Home » Arts & Culture » Performance (Page 14)

  • CamNet, episode 1401

    CamNet, episode 1401

    Two hour cable program produced by Nancy Cain and friends in L.A. in the mid-90s.

  • CamNet, episode 1301

    CamNet, episode 1301

    Two hour cable program produced by Nancy Cain and friends in L.A. in the mid-90s.

  • CamNet, episode 1201

    CamNet, episode 1201

    Two hour cable program produced by Nancy Cain and friends in L.A. in the mid-90s.

  • CamNet, episode 1101

    CamNet, episode 1101

    Two hour cable program produced by Nancy Cain and friends in L.A. in the mid-90s.

  • CamNet, episode 1002

    CamNet, episode 1002

    Two hour cable program produced by Nancy Cain and friends in L.A. in the mid-90s.

  • Pop Video Test IV: Entertainment, parts 1 and 2

    Pop Video Test IV: Entertainment, parts 1 and 2

    “The Pop Video Test” was a joint effort between Scott Jacobs and Tom Weinberg of the Chicago Editing Center, and the Video Group of the Bell and Howell Corporation. This cooperative effort between the independent video community and a corporate video distributor was intended to test the viability of the home video market. The videomakers assembled ten hours of video pieces meant as an alternative to available pre-recorded programming (ie Hollywood movies). Fifty VCR owners in the Chicago area agreed to examine and review the tapes. Test viewers then received the programming two hours at a time, in groupings labeled Video Art, Documentary, Entertainment, and Potpourri.

  • Kalyian

    Kalyian

    “Kalyian was inspired by the blind princess from the island of Samar, a freedom fighter and founder of the Philippine martial art Kali. Blind since birth, this legendary princess possessed an extraordinary sixth sense and sensitivity towards energy and life forces that she could not be defeated by even the fiercest of warriors. Kalyian is a modern-day personification of the female warrior spirit. It depicts the timeless battle of women, whose inherent warrior qualities are first fought, then realized, and eventually developed into harmony with the total self. It is the same force that gives women of this nature, the strength to survive and succeed. Kalyian combines technology with techniques drawn from Kabuki Theater, dance and Kali to depict both a primordial and futuristic sensibility.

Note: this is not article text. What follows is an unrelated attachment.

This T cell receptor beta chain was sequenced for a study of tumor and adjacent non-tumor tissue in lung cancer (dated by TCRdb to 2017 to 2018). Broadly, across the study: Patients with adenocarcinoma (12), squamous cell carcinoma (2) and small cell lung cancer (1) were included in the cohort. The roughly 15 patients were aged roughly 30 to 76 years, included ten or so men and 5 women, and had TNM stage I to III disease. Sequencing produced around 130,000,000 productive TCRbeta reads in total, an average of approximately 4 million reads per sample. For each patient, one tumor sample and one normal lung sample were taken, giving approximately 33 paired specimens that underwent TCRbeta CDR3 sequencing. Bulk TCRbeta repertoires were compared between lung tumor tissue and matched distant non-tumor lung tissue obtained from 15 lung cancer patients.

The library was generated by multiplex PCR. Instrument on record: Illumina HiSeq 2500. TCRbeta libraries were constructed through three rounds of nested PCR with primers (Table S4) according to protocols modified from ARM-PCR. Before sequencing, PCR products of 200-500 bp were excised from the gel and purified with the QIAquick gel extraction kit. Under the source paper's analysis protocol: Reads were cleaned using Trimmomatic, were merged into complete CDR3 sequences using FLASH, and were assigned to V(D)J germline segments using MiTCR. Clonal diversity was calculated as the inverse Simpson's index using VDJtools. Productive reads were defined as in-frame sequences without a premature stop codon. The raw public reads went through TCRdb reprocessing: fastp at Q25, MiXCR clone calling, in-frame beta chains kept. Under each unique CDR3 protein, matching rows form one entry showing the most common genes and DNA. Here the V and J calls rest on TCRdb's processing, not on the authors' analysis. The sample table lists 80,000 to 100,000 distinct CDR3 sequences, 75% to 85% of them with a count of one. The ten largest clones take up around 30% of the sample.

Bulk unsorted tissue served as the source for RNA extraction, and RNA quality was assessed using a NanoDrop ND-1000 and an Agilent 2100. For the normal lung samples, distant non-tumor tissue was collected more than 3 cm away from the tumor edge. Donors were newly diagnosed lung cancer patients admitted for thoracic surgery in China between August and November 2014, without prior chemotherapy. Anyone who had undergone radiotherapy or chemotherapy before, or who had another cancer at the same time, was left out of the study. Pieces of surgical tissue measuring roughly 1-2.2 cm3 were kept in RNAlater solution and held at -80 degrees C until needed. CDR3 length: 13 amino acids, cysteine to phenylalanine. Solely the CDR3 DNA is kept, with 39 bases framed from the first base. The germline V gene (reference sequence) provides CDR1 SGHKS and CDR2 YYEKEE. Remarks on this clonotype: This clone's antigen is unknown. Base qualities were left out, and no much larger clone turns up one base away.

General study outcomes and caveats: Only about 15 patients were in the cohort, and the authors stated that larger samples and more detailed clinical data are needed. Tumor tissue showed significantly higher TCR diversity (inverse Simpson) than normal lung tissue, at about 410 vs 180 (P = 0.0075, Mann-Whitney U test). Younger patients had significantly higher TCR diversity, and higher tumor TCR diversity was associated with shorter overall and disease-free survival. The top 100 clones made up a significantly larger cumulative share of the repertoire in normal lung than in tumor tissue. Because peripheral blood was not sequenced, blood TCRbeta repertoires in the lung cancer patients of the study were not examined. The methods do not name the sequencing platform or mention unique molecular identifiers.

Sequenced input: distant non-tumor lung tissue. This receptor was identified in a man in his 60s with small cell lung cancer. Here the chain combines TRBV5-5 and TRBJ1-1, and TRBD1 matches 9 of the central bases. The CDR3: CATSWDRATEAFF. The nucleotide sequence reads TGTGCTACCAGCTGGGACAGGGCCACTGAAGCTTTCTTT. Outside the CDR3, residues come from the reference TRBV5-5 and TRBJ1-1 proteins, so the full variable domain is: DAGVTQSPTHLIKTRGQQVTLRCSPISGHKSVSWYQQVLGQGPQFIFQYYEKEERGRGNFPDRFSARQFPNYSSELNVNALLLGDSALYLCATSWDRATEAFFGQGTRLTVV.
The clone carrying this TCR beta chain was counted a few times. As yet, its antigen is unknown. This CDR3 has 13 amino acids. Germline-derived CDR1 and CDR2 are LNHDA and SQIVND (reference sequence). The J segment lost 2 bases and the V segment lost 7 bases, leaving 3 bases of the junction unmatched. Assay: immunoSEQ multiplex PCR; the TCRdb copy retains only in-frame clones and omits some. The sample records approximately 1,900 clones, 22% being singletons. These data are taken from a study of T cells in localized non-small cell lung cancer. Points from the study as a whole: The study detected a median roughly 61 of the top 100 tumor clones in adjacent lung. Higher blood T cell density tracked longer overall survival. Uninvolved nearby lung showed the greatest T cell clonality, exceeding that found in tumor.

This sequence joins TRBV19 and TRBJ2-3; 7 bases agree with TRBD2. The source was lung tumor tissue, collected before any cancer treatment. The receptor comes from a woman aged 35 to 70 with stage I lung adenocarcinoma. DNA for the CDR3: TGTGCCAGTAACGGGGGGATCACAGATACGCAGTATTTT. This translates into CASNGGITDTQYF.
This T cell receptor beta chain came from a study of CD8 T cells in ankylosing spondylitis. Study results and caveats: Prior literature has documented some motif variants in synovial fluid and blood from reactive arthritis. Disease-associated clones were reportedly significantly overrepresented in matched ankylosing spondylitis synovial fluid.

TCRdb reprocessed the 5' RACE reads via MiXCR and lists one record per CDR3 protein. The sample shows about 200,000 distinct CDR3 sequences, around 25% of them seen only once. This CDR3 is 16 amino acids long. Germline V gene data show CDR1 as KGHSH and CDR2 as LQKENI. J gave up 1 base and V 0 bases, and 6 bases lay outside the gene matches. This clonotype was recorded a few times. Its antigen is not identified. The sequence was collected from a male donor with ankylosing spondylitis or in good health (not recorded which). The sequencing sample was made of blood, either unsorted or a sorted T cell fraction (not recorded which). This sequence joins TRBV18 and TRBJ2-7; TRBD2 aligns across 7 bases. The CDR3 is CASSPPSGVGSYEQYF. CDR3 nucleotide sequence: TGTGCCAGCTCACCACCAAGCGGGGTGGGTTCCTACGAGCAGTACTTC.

In the tape, Kalyian encounters a figure clothed in black, face concealed. Narrow beams of light cut across a darkened space. Like two cats, they move about, appearing and disappearing into the shadows. At one point, the figure in black eludes her by leading her into a maze. As soon as Kalyian enters the maze, the space becomes alive; a montage of images bombards her. She responds instantly and attacks. Eventually, she becomes aware she is fighting her own fears, anger and aggression. The more conscious she becomes of this, the less fighting and destruction occurs. From this realization, Kalyian transforms her weapon into a flute to communicate through music to the figure in black. The figure responds to the music through dance. Image after image of the figure in black join in, moving together in harmony, they become one. Then, the figure reveals to Kalyian, her past actions and moments of self-realization. More and more, Kalyian recognizes parts of herself before her, until once again she is face to face with the figure in black. At this point, Kalyian realizes her subconscious has been her guide, leading her into self-realization and eventual transformation into a higher form of awareness. Kalyian has resolved her internal conflicts and is in harmony with herself.”–Barbara Sykes

  • d/stabilize/d

    d/stabilize/d

    “d/stabilize/d is a document of a 3-channel video installation with stereo sound which premiered at ARC Gallery in Chicago in 1987. d/stabilize/d offered the viewer a chaotic environment poised on the verge of balance. Entering the gallery, one was immediately confronted by a nonsensical arrangement of floating doors, doorways and monitors. On the monitors, random fragments of natural phenomena, such as fire and pounding surf, were set in opposition to more domestic scenes of deterioration, centering on a farmhouse in ruins. A further exploration of the space revealed these elements, as subtly engaged in a systemic and coherent exchange between order and disorder, harmony and imbalance.”–Barbara Sykes

 
 
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